The National Security Agency was born out of the legendary codebreaking programs of World War II that cracked the famed Enigma machine and other German and Japanese codes, thereby turning the tide of Allied victory. In the postwar years, as the United States developed a new enemy in the Soviet Union, our intelligence community found itself targeting not soldiers on the battlefield, but suspected spies, foreign leaders, and even American citizens. Throughout the second half of the twentieth century, NSA played a vital, often fraught and controversial role in the major events of the Cold War, from the Korean War to the Cuban Missile Crisis to Vietnam and beyond.
In Code Warriors, Stephen Budiansky—a longtime expert in cryptology—tells the fascinating story of how NSA came to be, from its roots in World War II through the fall of the Berlin Wall. Along the way, he guides us through the fascinating challenges faced by cryptanalysts, and how they broke some of the most complicated codes of the twentieth century. With access to new documents, Budiansky shows where the agency succeeded and failed during the Cold War, but his account also offers crucial perspective for assessing NSA today in the wake of the Edward Snowden revelations. Budiansky shows how NSA's obsession with recording every bit of data and decoding every signal is far from a new development; throughout its history the depth and breadth of the agency's reach has resulted in both remarkable successes and destructive failures.
Featuring a series of appendixes that explain the technical details of Soviet codes and how they were broken, this is a rich and riveting history of the underbelly of the Cold War, and an essential and timely read for all who seek to understand the origins of the modern NSA.
From the Hardcover edition.
reviews
      • premium: False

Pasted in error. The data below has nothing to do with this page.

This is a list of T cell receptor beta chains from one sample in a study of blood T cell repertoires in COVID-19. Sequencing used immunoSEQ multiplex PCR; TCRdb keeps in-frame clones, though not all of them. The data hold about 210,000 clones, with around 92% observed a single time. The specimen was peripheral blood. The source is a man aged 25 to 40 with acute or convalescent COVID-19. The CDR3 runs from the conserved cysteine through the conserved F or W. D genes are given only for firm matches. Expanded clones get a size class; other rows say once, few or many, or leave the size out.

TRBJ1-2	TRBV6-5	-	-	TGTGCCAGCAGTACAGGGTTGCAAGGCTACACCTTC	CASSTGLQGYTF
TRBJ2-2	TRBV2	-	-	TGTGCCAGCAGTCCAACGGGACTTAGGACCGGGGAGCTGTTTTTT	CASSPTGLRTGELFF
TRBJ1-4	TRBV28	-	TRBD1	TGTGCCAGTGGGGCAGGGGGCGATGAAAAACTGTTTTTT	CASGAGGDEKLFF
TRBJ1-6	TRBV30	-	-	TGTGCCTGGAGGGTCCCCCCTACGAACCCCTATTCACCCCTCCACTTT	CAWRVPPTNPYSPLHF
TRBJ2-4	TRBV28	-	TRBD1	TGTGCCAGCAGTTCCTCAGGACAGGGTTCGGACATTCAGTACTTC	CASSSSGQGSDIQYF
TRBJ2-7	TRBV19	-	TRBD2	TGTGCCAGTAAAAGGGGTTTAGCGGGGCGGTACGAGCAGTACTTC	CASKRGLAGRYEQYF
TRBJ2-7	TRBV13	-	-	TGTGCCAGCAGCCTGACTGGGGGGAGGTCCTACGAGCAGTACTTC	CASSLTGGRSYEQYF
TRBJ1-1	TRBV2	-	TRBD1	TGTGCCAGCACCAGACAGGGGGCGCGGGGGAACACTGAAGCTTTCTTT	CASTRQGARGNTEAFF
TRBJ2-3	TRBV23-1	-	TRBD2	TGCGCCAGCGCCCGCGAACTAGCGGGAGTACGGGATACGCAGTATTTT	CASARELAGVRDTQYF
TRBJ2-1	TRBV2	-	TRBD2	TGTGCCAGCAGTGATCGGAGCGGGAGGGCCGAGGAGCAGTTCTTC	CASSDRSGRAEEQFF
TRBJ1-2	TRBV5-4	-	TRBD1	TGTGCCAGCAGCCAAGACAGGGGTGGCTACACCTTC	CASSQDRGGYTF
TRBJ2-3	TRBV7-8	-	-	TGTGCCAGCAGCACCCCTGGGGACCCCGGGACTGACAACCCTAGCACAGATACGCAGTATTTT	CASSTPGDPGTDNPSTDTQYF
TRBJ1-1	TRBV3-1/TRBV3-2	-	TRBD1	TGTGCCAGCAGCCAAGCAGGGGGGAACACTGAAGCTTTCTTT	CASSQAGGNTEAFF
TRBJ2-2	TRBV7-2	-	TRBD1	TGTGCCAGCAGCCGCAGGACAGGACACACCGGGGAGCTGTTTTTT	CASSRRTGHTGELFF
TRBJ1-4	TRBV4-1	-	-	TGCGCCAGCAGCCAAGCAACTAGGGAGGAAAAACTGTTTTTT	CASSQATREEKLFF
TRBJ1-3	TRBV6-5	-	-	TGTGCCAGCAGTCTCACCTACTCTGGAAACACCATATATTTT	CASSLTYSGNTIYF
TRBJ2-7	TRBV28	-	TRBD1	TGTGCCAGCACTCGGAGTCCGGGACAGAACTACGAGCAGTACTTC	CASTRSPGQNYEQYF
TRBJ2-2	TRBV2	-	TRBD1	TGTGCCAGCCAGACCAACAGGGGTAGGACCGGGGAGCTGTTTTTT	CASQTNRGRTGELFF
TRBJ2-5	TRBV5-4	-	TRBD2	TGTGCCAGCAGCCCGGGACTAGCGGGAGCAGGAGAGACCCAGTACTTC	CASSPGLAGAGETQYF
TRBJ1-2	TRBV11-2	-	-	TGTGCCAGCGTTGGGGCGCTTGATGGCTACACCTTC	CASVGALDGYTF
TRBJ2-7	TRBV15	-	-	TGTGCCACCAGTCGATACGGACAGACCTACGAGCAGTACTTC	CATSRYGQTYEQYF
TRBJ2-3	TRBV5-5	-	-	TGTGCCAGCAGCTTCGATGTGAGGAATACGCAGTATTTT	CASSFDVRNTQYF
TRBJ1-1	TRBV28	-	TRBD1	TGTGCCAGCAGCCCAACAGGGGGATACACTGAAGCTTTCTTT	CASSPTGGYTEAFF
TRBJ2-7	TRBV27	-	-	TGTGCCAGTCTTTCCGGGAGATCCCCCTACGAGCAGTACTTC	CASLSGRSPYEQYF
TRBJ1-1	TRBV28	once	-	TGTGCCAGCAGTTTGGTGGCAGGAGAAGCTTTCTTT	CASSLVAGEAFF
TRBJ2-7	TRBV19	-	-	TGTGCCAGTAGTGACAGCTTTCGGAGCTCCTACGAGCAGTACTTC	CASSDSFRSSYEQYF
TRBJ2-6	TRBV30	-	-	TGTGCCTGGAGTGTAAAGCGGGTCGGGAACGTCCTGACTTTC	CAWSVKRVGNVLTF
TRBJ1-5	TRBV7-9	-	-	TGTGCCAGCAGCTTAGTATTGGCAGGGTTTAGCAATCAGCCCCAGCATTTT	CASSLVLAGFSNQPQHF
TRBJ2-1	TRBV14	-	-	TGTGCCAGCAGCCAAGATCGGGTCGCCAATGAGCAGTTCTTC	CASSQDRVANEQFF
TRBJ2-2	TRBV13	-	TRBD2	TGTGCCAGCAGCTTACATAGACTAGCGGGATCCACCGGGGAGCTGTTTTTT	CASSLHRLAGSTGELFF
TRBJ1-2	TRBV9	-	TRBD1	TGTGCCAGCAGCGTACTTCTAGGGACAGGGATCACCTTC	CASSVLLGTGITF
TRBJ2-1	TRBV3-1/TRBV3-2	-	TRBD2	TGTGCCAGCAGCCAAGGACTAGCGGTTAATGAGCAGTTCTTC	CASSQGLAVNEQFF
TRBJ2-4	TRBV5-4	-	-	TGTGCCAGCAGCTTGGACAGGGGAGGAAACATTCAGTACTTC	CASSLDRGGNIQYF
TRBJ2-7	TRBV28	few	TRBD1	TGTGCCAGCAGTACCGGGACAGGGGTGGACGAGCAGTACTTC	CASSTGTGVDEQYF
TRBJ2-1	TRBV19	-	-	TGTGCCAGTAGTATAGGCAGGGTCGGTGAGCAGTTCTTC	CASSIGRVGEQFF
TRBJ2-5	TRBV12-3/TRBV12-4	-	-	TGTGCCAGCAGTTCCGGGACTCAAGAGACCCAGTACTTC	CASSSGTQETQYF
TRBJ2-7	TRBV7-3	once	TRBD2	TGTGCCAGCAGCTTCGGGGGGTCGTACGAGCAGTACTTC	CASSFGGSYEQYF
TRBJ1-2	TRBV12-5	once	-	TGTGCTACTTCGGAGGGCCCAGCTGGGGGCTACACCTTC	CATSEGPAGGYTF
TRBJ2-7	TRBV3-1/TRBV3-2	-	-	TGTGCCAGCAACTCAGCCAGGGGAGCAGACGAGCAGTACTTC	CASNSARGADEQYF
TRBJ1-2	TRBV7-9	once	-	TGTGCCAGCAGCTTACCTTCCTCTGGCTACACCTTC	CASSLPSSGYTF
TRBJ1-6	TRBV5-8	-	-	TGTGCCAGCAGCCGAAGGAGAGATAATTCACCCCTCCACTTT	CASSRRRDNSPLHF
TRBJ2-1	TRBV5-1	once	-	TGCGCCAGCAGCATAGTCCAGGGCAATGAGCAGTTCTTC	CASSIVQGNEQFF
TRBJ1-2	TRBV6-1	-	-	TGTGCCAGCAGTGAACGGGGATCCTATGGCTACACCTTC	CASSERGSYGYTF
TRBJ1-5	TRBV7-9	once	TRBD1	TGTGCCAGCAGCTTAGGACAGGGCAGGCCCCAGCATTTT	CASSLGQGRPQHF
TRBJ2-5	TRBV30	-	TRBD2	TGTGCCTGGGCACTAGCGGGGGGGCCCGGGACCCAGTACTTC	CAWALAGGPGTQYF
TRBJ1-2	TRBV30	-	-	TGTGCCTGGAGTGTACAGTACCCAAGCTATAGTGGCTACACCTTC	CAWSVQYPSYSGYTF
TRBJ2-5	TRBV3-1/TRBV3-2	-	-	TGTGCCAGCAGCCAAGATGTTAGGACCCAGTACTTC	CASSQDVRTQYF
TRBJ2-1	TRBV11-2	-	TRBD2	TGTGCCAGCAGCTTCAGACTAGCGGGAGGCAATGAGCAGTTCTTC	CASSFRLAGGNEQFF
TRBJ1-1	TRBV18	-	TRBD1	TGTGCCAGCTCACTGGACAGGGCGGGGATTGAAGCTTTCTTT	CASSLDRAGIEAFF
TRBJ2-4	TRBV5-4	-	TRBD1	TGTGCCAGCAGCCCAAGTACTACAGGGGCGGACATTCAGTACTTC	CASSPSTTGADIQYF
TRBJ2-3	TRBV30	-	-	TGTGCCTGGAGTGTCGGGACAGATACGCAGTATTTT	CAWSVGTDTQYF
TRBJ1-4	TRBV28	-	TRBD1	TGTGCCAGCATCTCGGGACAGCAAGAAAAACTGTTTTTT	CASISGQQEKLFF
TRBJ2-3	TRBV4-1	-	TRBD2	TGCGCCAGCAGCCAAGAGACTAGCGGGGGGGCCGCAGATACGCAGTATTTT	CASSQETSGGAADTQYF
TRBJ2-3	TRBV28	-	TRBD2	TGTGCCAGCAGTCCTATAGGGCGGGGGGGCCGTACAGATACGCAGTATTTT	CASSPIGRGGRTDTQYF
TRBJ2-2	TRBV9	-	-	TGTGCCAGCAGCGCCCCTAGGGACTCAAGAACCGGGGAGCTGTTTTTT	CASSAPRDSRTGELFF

• source: Nature
      • content: "This is a balanced, authoritative portrait of an institution in which brilliant innovation in mathematics, computing and technology has coexisted with gross invasions of societal privacy."
      • premium: False
      • source: Foreign Affairs
      • content: "Budiansky ably guides readers through the technical details of code breaking and the bureaucratic wrangling that so often bedevils intelligence work."
      • premium: False
      • source: Washington Post
      • content: "Admirable.... The NSA became a vast and powerful intelligence agency in the digital age. This book illuminates the early years."
      • premium: True
      • source: Publisher's Weekly
      • content:

        March 7, 2016
        The dysfunctions and overreach of the total surveillance state were present at its birth, according to this engrossing history of the National Security Administration. Journalist Budiansky (Blackett’s War) traces the development of American signals intelligence—the collecting and deciphering of radio messages and other electromagnetic communications—from wartime triumphs against German and Japanese codes through the Cold War standoff with the Soviets, whose high-level codes mainly resisted cryptanalysts’ efforts. Budiansky is lucid in describing the science and art of breaking complex ciphers, which helped drive advances in electronics and computing. He also analyzes the flaws in the NSA’s mission of collecting everything it can: paralyzing bureaucratic turf battles among military and intelligence agencies over access to intelligence; self-defeating secrecy obsessions; floods of data too massive to be analyzed coherently; outright malfeasance (Budiansky argues that the agency covered up intelligence disproving the government’s account of the Gulf of Tonkin Incident during the Vietnam War); and encroachments on privacy and civil liberties (for decades the NSA read all international telegrams from America, and it spied on dissidents for the Nixon Administration). Budiansky leavens the history and technology with colorful profiles of cryptographers and spies; the result is a lively account of how today’s information controversies emerged. Photos.

      • premium: True
      • source: Kirkus
      • content:

        April 1, 2016